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From squat +‎ -ocracy.


squattocracy (usually uncountable, plural squattocracies)

  1. (Australia, historical) Wealthy landowners (squatters) considered as a class.
    • 1862, Clara Aspinall, Three Years in Melbourne, 2010, Forgotten Books, page 235,
      Most of the Squattocracy are members of “The Club,” and therefore know who are the chief agreeable idlers (I mean gentlemen who are not oppressed with business) to whom to introduce a stranger.
    • 2005, Rosamond Siemon, The Eccentric Mr Wienholt, University of Queensland Press, page 206,
      They held respected positions and wielded power in country towns, but in the wider district the pastoral squattocracy was still considered powerful and important. That attentive second echelon of society liked, where possible, to be seen to be associated with the squattocracy.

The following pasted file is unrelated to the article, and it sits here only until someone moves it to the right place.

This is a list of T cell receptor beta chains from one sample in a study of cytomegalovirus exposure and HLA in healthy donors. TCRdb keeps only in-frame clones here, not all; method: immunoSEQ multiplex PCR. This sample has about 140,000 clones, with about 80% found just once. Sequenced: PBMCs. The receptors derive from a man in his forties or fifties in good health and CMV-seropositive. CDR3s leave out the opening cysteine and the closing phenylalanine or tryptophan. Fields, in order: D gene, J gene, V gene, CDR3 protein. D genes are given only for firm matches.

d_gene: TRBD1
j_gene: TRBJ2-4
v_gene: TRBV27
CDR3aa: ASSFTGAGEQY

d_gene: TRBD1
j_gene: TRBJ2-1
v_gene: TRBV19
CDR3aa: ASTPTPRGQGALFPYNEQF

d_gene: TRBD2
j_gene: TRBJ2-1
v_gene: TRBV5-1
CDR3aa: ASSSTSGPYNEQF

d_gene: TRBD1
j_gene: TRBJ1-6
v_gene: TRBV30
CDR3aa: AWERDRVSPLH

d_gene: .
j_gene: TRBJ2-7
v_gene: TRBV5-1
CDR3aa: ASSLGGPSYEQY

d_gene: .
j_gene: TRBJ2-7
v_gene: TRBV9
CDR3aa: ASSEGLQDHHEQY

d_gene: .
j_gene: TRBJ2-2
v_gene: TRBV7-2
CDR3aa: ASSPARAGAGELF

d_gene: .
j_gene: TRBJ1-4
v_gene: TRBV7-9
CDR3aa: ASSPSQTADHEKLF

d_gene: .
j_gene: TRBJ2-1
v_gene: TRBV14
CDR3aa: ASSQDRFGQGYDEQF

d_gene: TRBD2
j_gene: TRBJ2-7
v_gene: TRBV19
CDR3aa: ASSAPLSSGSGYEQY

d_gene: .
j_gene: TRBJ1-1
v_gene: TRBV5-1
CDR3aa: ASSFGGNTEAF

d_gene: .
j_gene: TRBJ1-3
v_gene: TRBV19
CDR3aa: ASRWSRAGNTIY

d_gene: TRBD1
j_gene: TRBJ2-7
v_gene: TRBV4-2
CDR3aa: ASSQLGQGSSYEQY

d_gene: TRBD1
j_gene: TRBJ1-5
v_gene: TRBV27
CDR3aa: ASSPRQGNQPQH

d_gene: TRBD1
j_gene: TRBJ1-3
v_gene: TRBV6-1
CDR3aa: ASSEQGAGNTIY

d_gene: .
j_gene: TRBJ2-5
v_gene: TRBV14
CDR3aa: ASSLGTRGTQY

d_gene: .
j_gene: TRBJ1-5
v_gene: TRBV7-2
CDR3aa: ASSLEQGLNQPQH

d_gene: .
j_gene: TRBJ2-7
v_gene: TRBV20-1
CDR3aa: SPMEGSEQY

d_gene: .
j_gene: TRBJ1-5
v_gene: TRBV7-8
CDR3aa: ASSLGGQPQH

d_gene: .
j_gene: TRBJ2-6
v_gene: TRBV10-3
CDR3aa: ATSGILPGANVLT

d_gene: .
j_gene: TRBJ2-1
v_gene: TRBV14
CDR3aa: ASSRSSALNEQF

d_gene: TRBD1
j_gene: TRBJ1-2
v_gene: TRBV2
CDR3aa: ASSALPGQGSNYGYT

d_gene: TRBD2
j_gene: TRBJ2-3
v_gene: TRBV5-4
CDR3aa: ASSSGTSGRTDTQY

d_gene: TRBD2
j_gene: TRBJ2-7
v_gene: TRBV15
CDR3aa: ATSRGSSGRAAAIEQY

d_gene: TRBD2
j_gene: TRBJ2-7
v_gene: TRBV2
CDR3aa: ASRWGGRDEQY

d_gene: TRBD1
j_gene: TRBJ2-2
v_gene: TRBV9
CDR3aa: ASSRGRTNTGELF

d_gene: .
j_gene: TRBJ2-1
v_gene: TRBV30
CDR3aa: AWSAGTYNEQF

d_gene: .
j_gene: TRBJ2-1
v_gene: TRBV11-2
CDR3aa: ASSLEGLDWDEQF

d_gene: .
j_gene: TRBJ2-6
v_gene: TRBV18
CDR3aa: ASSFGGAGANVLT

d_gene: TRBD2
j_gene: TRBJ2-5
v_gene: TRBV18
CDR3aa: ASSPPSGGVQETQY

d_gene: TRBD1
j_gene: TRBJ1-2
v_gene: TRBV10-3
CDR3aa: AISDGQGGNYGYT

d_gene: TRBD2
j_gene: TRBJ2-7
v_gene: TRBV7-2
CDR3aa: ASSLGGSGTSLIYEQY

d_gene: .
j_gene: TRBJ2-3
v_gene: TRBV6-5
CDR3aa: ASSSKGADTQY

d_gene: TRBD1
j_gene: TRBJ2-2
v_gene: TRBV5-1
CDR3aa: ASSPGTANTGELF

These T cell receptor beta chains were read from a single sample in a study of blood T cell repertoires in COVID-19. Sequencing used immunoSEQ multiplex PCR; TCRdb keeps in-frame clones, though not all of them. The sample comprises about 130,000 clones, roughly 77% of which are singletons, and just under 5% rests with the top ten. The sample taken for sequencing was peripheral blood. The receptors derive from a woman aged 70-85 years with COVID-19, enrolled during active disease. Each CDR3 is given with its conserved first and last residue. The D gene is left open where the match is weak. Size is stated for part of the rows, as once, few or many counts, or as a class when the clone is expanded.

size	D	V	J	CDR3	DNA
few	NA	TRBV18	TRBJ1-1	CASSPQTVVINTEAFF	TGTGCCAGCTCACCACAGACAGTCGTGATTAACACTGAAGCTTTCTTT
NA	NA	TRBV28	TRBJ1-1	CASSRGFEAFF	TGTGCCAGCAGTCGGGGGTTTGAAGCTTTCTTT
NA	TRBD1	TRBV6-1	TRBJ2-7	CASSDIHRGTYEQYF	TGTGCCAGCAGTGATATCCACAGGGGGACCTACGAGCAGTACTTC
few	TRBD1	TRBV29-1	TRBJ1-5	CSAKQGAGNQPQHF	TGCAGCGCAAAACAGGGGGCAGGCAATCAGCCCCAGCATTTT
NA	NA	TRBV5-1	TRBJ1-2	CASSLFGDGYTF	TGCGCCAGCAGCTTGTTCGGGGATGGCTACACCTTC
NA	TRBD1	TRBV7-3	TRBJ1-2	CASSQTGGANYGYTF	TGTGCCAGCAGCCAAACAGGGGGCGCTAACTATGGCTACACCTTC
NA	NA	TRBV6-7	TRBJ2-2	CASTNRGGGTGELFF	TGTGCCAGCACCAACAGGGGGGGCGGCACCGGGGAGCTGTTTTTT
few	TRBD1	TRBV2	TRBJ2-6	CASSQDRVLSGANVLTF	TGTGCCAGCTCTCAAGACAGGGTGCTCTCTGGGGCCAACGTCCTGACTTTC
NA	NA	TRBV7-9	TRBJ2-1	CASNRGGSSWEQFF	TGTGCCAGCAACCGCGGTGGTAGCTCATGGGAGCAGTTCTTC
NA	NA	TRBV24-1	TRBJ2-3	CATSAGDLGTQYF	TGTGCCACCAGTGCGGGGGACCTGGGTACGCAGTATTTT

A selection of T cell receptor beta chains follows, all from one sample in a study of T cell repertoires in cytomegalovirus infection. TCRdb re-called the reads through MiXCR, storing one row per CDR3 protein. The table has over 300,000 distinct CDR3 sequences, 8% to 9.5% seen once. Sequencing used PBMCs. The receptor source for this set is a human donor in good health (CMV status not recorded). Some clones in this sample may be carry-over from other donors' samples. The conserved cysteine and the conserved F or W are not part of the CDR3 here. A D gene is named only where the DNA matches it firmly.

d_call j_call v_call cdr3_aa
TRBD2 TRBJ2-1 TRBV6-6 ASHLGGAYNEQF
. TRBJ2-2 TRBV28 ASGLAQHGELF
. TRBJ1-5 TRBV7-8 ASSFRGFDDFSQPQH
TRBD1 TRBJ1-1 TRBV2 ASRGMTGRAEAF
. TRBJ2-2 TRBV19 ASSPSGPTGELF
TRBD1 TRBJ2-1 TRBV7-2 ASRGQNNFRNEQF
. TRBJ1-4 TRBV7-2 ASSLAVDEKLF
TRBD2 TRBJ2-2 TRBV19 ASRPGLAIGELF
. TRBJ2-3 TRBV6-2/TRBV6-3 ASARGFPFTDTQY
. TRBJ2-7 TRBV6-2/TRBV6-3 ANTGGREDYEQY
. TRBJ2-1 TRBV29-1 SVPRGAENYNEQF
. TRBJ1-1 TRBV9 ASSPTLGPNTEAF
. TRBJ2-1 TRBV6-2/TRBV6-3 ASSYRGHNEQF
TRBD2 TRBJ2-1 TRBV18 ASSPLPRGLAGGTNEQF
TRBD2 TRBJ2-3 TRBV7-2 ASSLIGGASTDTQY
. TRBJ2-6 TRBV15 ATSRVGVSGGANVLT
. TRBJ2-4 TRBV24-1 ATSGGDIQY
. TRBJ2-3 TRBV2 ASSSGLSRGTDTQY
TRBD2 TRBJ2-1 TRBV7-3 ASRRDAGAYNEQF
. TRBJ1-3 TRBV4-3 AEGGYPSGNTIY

• 2010, Tony Moore, Death Or Liberty: Rebels and Radicals Transported to Australia 1788-1868, unnumbered page,
      The prejudices of the home counties squirearchy had clearly taken root among the Australian squattocracy.

Usage notes[edit]

Used to refer to the political and social power of squatters who had become rich exploiting illegally occupied Crown land.

See also[edit]